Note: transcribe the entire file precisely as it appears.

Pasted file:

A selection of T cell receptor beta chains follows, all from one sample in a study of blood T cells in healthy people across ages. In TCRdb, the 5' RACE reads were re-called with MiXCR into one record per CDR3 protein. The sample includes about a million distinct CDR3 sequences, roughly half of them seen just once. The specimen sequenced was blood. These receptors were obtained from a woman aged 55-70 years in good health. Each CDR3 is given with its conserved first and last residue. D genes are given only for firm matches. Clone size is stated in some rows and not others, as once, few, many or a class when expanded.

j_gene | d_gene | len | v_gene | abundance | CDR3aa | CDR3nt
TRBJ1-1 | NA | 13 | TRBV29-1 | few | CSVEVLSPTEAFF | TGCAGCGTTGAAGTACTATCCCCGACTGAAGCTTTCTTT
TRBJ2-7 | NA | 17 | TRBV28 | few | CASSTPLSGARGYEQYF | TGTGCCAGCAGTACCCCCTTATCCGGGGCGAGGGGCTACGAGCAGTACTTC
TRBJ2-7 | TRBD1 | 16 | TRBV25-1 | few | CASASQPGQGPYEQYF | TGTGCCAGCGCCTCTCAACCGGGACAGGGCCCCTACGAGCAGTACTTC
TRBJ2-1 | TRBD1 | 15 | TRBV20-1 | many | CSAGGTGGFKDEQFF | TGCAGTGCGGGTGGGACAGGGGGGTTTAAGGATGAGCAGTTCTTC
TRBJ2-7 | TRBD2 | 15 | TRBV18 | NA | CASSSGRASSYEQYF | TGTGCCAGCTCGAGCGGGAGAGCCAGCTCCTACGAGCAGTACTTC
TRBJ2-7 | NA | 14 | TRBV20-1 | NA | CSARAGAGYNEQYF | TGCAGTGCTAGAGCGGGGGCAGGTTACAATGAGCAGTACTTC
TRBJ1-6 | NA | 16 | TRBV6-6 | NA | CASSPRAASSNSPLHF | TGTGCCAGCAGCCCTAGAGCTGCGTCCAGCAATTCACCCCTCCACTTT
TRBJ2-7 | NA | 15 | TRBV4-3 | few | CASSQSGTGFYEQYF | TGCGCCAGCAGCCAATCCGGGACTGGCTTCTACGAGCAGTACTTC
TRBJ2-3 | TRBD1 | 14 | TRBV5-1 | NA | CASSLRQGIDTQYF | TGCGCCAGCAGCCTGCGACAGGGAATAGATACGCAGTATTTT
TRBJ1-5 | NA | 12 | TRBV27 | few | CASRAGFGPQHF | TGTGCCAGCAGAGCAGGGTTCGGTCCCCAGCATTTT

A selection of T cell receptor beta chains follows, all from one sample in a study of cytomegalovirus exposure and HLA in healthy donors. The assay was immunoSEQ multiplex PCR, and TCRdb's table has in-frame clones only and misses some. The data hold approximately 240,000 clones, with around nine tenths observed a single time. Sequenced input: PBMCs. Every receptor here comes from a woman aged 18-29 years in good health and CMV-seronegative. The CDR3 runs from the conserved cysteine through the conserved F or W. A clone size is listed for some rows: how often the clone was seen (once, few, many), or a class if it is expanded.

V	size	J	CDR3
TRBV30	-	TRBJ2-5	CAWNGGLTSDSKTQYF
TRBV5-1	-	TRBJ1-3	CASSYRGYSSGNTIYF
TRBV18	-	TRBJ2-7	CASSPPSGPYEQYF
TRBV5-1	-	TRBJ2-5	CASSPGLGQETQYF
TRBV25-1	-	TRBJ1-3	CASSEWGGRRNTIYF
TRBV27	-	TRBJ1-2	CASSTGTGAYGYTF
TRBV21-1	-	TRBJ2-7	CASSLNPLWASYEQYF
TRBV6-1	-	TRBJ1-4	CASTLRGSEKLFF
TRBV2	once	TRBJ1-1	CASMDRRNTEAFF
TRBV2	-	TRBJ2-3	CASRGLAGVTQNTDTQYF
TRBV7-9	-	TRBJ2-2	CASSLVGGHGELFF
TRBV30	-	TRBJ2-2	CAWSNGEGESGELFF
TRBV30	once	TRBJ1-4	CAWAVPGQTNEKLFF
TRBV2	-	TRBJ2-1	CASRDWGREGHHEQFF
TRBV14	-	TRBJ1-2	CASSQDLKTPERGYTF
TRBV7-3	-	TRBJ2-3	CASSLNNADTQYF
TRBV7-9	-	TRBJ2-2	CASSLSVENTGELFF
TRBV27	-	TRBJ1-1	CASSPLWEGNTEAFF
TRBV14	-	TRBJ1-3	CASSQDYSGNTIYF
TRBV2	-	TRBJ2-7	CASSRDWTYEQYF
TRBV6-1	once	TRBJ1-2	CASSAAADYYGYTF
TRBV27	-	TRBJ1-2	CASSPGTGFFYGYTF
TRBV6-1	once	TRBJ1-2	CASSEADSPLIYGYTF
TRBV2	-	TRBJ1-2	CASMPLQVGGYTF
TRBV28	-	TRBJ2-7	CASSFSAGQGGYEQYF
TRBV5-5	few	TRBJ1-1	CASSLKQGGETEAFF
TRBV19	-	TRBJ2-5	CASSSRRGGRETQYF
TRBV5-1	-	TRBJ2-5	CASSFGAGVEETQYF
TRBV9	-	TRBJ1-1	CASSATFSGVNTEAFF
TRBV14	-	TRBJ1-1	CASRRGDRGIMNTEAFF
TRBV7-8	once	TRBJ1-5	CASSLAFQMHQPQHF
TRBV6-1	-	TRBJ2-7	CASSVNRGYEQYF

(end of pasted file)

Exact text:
A selection of T cell receptor beta chains follows, all from one sample in a study of blood T cells in healthy people across ages. In TCRdb, the 5' RACE reads were re-called with MiXCR into one record per CDR3 protein. The sample includes about a million distinct CDR3 sequences, roughly half of them seen just once. The specimen sequenced was blood. These receptors were obtained from a woman aged 55-70 years in good health. Each CDR3 is given with its conserved first and last residue. D genes are given only for firm matches. Clone size is stated in some rows and not others, as once, few, many or a class when expanded.

j_gene | d_gene | len | v_gene | abundance | CDR3aa | CDR3nt
TRBJ1-1 | NA | 13 | TRBV29-1 | few | CSVEVLSPTEAFF | TGCAGCGTTGAAGTACTATCCCCGACTGAAGCTTTCTTT
TRBJ2-7 | NA | 17 | TRBV28 | few | CASSTPLSGARGYEQYF | TGTGCCAGCAGTACCCCCTTATCCGGGGCGAGGGGCTACGAGCAGTACTTC
TRBJ2-7 | TRBD1 | 16 | TRBV25-1 | few | CASASQPGQGPYEQYF | TGTGCCAGCGCCTCTCAACCGGGACAGGGCCCCTACGAGCAGTACTTC
TRBJ2-1 | TRBD1 | 15 | TRBV20-1 | many | CSAGGTGGFKDEQFF | TGCAGTGCGGGTGGGACAGGGGGGTTTAAGGATGAGCAGTTCTTC
TRBJ2-7 | TRBD2 | 15 | TRBV18 | NA | CASSSGRASSYEQYF | TGTGCCAGCTCGAGCGGGAGAGCCAGCTCCTACGAGCAGTACTTC
TRBJ2-7 | NA | 14 | TRBV20-1 | NA | CSARAGAGYNEQYF | TGCAGTGCTAGAGCGGGGGCAGGTTACAATGAGCAGTACTTC
TRBJ1-6 | NA | 16 | TRBV6-6 | NA | CASSPRAASSNSPLHF | TGTGCCAGCAGCCCTAGAGCTGCGTCCAGCAATTCACCCCTCCACTTT
TRBJ2-7 | NA | 15 | TRBV4-3 | few | CASSQSGTGFYEQYF | TGCGCCAGCAGCCAATCCGGGACTGGCTTCTACGAGCAGTACTTC
TRBJ2-3 | TRBD1 | 14 | TRBV5-1 | NA | CASSLRQGIDTQYF | TGCGCCAGCAGCCTGCGACAGGGAATAGATACGCAGTATTTT
TRBJ1-5 | NA | 12 | TRBV27 | few | CASRAGFGPQHF | TGTGCCAGCAGAGCAGGGTTCGGTCCCCAGCATTTT

A selection of T cell receptor beta chains follows, all from one sample in a study of cytomegalovirus exposure and HLA in healthy donors. The assay was immunoSEQ multiplex PCR, and TCRdb's table has in-frame clones only and misses some. The data hold approximately 240,000 clones, with around nine tenths observed a single time. Sequenced input: PBMCs. Every receptor here comes from a woman aged 18-29 years in good health and CMV-seronegative. The CDR3 runs from the conserved cysteine through the conserved F or W. A clone size is listed for some rows: how often the clone was seen (once, few, many), or a class if it is expanded.

V	size	J	CDR3
TRBV30	-	TRBJ2-5	CAWNGGLTSDSKTQYF
TRBV5-1	-	TRBJ1-3	CASSYRGYSSGNTIYF
TRBV18	-	TRBJ2-7	CASSPPSGPYEQYF
TRBV5-1	-	TRBJ2-5	CASSPGLGQETQYF
TRBV25-1	-	TRBJ1-3	CASSEWGGRRNTIYF
TRBV27	-	TRBJ1-2	CASSTGTGAYGYTF
TRBV21-1	-	TRBJ2-7	CASSLNPLWASYEQYF
TRBV6-1	-	TRBJ1-4	CASTLRGSEKLFF
TRBV2	once	TRBJ1-1	CASMDRRNTEAFF
TRBV2	-	TRBJ2-3	CASRGLAGVTQNTDTQYF
TRBV7-9	-	TRBJ2-2	CASSLVGGHGELFF
TRBV30	-	TRBJ2-2	CAWSNGEGESGELFF
TRBV30	once	TRBJ1-4	CAWAVPGQTNEKLFF
TRBV2	-	TRBJ2-1	CASRDWGREGHHEQFF
TRBV14	-	TRBJ1-2	CASSQDLKTPERGYTF
TRBV7-3	-	TRBJ2-3	CASSLNNADTQYF
TRBV7-9	-	TRBJ2-2	CASSLSVENTGELFF
TRBV27	-	TRBJ1-1	CASSPLWEGNTEAFF
TRBV14	-	TRBJ1-3	CASSQDYSGNTIYF
TRBV2	-	TRBJ2-7	CASSRDWTYEQYF
TRBV6-1	once	TRBJ1-2	CASSAAADYYGYTF
TRBV27	-	TRBJ1-2	CASSPGTGFFYGYTF
TRBV6-1	once	TRBJ1-2	CASSEADSPLIYGYTF
TRBV2	-	TRBJ1-2	CASMPLQVGGYTF
TRBV28	-	TRBJ2-7	CASSFSAGQGGYEQYF
TRBV5-5	few	TRBJ1-1	CASSLKQGGETEAFF
TRBV19	-	TRBJ2-5	CASSSRRGGRETQYF
TRBV5-1	-	TRBJ2-5	CASSFGAGVEETQYF
TRBV9	-	TRBJ1-1	CASSATFSGVNTEAFF
TRBV14	-	TRBJ1-1	CASRRGDRGIMNTEAFF
TRBV7-8	once	TRBJ1-5	CASSLAFQMHQPQHF
TRBV6-1	-	TRBJ2-7	CASSVNRGYEQYF